Lamb Shoulder, roasted low and slow, soft as butter to cut, retaining a crispy salty crust, and oozing with flavour. A secondary cut like a lamb shoulder is cheaper, but has richer pickings when cooked right. As the joint is slightly fatty, the meat succulently melts when slow roasted, the fat keeping the meat tender and moist.
The real revelation though were the carrots which were roasted on the bottom shelf of the oven in a separate dish to avoid soaking up all the cooking juices and turning into mush. The carrots shrink a little while slow roasting, leaving a thin skin covering the withered root, that blisters when the heat is cranked up at the end to finish. They were soft, dense, rich and complex. Totally transformed from the one note of flavour you get from raw carrot.
I picked up the shoulder from the local butchers for €12, about half the price of a small leg of lamb. I brined the the lamb overnight in a salt and sugar rub (5og of each), rubbed into the joint, then wrapped in clingfilm and left in a roasting tray in the fridge. Take the lamb out of the fridge an hour before, remove the clingfilm, pour away any excess liquid and let stand to come to room temperature (approx an hour). Preheat your oven to 120°C, and place the shoulder in a large roasting dish. Pour in a cup of water, add bunches of herbs, halved lemons, garlic and tightly cover the roasting tray with tin foil. The water will steam while cooking, further keeping the the meat moist. Roast for a minimum of 4 hours – though try for 6 hours if you have the time. When you are about 30 mins from the end of the roast time, remove the tin foil covering and turn the heat right up to 220°C and blast the joint so the skin crisps and crackles up. Take out of the oven and let rest for at least 20 mins before going near it with a knife.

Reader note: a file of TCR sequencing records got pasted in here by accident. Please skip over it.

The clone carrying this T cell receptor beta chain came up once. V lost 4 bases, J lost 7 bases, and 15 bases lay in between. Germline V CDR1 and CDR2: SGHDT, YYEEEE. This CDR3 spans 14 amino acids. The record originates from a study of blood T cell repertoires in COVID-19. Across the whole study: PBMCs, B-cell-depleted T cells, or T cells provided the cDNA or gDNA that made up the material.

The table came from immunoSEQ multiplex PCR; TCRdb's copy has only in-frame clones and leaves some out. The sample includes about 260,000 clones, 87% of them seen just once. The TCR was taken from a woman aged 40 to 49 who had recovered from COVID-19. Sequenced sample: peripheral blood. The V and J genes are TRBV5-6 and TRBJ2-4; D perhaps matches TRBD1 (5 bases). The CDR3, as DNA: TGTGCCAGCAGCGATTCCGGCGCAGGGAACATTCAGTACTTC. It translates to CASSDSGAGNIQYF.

The slow roasted carrots were just a way of trying something else out while the lamb was cooking. Simply seasoned and coated with a little oil and a tablespoon of butter. Placed uncovered on the bottom of the oven for 6 hours, same as the lamb, and blasted for the final 30 mins, same as the lamb. Simplicity itself. Served with peppery nasturtium leaves and petals.
No photos (unfortunately) – but for side dishes I made a Pickled Plum, Yoghurt and Black Sesame Seed dressing. Cauliflower Purée, and Pearl Barley with Beetroot.